Posted May 4th, 2017 by Joan.

Equine Insurance: Be Prepared for Disasters

This is brush fire season, tornado season and starting June 1st, it will be hurricane season. There isn’t any area of the United States that is immune from some type of natural disaster. What are your emergency preparedness plans? And are all of your equine insurance policies providing the coverage you may need?

With a focus on tornadoes, consider this – on average, there’s only about 13 minutes between when the Warning is issued and when the tornado strikes ground. 2017 could be one of the most active in recent history. As of May 1st, 567 tornadoes have been confirmed which is almost 100 more than average.

Regardless of how active the season may be, play it safe and be ready for any severe weather event. Have your emergency plans in place. It is clearly essential to protecting life and property. The following 25 tips are offered as reminders:

Before a Disaster:
• Survey your property for the best location to confine each animal.
• Have an evacuation plan to relocate animals if necessary. (Write down the route and alternate routes to fairgrounds, other farms, race tracks and humane societies that can provide shelter.) List the animals evacuated and where they go.
• Have a current list of all the horses on the property. Include essential records, care instructions and owner contact information.
• Maintain an inventory of horse and farm equipment as well as your household contents.
• Alternate water and power sources should be identified. Plan for power outages.
• Portable radios, flashlights, extra batteries, portable generators are all good to have on hand; and your fully charged handheld communication devices.
• Keep first-aid/emergency kits stocked – for horses and for humans.
• Have a list of all resources with phone numbers for your vet, feed & essential suppliers, horse hauler, insurance agents and company claims department.
• Have a list all emergency telephone numbers (fire, police, vet, clinics, hospitals, ambulance, and poison control). Make many copies and have them available at various locations on the property.
• Make sure your local fire department knows your exact location. Arrange for a visit so they are better prepared to react to your needs when required.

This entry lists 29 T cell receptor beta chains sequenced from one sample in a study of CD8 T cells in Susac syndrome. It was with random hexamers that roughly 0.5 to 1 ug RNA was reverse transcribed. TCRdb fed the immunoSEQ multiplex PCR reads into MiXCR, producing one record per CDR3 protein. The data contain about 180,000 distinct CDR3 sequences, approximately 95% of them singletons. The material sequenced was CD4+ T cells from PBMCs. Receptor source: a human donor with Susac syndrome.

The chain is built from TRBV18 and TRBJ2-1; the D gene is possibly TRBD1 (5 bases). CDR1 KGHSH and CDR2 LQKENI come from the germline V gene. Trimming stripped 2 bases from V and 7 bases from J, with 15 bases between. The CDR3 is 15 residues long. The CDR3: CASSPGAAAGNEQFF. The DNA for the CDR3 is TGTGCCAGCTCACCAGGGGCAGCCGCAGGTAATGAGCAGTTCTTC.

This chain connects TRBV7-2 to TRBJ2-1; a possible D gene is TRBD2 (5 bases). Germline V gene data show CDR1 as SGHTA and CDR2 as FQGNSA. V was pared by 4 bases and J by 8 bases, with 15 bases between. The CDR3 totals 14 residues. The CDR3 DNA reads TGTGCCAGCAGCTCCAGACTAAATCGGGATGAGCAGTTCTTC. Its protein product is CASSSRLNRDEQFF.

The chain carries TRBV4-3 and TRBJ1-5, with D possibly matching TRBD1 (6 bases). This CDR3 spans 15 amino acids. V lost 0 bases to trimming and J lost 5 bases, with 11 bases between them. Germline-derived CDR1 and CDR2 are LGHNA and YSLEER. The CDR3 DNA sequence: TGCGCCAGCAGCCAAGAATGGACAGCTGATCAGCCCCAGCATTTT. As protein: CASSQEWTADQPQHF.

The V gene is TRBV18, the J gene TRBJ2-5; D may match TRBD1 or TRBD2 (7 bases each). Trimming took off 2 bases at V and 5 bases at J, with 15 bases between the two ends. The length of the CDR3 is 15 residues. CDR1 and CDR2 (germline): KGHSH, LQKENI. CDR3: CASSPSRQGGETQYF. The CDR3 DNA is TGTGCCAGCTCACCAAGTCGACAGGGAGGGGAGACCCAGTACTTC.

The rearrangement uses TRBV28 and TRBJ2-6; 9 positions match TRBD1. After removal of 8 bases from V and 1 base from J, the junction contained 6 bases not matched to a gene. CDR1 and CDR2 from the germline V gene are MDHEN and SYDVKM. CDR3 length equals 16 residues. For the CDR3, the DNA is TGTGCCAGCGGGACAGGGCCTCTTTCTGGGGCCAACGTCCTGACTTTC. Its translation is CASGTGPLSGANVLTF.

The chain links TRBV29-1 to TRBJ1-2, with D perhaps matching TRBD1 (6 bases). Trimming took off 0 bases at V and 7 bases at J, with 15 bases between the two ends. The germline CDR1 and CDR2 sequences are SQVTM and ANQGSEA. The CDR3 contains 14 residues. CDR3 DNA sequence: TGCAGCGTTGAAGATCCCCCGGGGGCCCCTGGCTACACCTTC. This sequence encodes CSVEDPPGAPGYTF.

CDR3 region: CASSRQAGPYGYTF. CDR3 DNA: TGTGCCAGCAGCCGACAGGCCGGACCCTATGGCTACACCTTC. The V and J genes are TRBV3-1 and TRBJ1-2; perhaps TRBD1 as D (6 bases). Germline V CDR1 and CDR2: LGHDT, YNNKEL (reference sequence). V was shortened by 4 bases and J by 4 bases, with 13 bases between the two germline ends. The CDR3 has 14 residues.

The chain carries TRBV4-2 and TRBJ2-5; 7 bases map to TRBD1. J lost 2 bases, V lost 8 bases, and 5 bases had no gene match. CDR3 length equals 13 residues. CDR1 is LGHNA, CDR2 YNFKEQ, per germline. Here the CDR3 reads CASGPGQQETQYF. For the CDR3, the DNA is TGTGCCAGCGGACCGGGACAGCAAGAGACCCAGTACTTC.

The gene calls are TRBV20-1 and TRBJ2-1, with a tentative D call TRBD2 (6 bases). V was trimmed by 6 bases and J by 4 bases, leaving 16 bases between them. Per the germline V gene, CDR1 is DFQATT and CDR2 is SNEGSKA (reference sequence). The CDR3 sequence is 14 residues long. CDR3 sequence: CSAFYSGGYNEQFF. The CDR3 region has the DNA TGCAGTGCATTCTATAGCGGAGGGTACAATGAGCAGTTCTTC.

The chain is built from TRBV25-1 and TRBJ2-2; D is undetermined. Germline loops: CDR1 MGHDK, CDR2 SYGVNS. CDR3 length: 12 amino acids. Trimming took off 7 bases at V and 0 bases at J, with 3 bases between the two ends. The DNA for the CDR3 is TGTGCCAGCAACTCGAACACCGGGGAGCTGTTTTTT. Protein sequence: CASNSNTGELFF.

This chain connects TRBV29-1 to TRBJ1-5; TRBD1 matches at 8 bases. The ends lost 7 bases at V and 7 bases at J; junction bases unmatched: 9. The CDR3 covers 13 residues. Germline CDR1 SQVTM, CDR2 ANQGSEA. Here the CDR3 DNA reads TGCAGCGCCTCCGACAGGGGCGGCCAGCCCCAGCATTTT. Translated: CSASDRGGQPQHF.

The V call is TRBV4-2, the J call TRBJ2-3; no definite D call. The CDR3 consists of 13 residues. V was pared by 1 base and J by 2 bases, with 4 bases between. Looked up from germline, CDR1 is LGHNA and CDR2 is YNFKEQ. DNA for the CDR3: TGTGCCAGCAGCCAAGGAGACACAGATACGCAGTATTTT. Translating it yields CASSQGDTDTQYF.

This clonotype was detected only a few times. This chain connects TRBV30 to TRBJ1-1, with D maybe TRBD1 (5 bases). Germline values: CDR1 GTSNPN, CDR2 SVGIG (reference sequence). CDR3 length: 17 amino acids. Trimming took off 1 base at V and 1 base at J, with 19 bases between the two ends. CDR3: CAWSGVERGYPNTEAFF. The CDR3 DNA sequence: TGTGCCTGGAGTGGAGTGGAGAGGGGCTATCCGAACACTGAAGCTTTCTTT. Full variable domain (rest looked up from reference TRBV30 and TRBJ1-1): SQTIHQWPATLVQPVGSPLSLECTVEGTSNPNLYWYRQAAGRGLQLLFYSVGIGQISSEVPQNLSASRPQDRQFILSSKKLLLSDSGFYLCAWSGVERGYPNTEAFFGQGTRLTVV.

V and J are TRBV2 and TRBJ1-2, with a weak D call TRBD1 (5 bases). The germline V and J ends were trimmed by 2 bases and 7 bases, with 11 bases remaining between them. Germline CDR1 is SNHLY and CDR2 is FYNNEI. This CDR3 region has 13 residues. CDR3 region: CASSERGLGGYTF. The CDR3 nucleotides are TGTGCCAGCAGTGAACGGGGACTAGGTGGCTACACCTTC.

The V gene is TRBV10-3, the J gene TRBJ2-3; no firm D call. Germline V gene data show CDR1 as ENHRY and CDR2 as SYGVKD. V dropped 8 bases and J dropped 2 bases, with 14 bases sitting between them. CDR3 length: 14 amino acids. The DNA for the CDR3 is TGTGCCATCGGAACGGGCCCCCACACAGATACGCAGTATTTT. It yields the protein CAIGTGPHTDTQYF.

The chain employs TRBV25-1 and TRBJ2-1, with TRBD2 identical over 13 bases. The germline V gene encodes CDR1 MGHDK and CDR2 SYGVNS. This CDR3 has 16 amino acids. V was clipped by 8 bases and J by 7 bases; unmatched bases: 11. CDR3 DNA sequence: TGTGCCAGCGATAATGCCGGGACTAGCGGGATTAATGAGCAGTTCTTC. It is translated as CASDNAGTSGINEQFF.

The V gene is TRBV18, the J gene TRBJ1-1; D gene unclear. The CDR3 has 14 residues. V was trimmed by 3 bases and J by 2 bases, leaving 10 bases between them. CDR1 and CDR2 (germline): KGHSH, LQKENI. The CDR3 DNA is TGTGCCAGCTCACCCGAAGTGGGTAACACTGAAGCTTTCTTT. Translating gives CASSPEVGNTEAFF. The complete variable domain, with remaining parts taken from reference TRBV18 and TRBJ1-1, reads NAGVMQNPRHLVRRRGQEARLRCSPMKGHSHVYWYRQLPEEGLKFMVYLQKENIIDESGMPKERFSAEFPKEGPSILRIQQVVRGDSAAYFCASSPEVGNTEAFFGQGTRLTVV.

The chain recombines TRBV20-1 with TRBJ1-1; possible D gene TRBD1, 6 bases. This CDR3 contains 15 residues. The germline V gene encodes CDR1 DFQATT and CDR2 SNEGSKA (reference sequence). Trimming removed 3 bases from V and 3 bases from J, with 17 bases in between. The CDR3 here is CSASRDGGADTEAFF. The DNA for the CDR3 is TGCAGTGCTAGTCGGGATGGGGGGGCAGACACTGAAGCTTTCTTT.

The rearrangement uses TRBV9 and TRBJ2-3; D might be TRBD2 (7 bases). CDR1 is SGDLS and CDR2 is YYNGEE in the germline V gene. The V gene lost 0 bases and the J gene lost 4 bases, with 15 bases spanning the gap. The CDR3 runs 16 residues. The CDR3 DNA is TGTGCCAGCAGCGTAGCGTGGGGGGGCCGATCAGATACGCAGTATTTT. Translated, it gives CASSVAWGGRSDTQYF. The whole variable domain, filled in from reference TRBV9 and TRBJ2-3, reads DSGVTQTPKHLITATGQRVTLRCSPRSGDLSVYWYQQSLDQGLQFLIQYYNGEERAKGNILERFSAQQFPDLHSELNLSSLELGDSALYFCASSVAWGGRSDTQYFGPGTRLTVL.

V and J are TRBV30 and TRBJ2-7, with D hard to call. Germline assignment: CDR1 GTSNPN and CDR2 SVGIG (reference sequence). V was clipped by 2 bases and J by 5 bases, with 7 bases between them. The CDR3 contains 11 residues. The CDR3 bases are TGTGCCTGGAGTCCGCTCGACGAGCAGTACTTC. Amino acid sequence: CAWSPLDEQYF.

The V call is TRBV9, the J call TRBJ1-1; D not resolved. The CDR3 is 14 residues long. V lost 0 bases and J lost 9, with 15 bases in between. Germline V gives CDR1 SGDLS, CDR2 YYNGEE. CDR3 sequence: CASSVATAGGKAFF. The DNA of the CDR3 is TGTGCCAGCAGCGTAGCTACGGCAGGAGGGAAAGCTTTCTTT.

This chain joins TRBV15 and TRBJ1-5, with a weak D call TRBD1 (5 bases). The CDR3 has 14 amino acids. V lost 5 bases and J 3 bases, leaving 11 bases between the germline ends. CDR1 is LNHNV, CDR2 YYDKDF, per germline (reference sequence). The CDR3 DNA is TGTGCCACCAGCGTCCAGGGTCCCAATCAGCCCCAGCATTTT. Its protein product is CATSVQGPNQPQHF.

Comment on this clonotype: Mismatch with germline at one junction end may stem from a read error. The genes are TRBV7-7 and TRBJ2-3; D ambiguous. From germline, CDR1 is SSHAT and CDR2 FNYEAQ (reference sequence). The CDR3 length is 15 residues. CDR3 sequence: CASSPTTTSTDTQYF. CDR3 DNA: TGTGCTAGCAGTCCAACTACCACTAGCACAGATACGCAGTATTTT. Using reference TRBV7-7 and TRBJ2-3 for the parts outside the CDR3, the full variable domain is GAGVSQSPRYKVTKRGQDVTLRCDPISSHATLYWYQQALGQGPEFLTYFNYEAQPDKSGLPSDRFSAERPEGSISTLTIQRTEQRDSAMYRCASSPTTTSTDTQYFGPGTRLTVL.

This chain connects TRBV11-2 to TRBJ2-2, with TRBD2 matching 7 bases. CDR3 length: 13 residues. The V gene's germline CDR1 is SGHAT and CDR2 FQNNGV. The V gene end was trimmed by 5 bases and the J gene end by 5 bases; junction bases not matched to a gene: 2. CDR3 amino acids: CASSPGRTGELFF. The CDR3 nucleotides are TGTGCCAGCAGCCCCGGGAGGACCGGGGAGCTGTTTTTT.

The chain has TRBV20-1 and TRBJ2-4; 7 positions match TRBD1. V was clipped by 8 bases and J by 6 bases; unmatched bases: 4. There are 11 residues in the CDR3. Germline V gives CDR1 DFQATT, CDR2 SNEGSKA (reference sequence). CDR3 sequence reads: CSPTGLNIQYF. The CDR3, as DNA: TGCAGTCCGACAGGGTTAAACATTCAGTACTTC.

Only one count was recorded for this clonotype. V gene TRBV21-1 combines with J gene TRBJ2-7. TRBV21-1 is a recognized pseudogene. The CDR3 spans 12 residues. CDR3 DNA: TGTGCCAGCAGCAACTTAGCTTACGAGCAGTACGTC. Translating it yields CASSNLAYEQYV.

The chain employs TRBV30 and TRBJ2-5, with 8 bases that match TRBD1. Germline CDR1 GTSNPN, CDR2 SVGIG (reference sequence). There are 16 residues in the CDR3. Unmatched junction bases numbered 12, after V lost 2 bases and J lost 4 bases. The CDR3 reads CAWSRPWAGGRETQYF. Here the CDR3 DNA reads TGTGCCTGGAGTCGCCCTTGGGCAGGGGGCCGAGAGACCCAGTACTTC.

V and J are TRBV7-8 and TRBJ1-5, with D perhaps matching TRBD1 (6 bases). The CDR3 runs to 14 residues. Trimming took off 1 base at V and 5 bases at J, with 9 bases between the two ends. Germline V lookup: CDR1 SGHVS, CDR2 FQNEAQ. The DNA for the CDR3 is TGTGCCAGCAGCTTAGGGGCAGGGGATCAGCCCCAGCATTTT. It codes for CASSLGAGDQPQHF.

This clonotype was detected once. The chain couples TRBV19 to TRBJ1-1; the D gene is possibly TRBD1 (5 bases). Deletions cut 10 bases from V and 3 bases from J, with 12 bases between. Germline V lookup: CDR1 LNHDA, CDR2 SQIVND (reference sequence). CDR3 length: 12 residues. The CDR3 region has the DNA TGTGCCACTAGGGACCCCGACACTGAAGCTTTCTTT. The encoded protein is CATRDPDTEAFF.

• Assign job descriptions to staff/caretakers/volunteers on who does what and calls whom.
• Conduct emergency drills. Keep vehicle gas tanks full.
• Have enough water/feed for 72 hours. Secure it before the disaster occurs.
• Make sure all horses are identified with halters or neck straps and possible splint boots or bandages with information on the horse inside. Spray paint names or I.D. on horses left out to weather the storm.
• Make sure you have adequate insurance to protect against a variety of perils and losses.
• Plan, plan, plan and write it down!

After a Disaster:
• Call all owners regarding the disaster, even if there is no damage or injury.
• Check all the fencing and check pastures and gates for any sharp objects.
• Look for unsafe conditions such as downed power lines, the smell of gas and unstable structural conditions.
• Be aware of wild animals and snakes.
• If horses are lost, contact local farms, veterinarians and humane societies.
• Be cautious in approaching animals that have gone through a disaster as they may be frightened and unruly.
• Check with your vet and Department of Agriculture for information about possible disease outbreaks.
• Inventory all horses and examine them for injuries.
• Check all feed and supplies for needed replacement.

Search online information and resources specific to your area. Do not hesitate to call your equine insurance agent anytime to review coverage.

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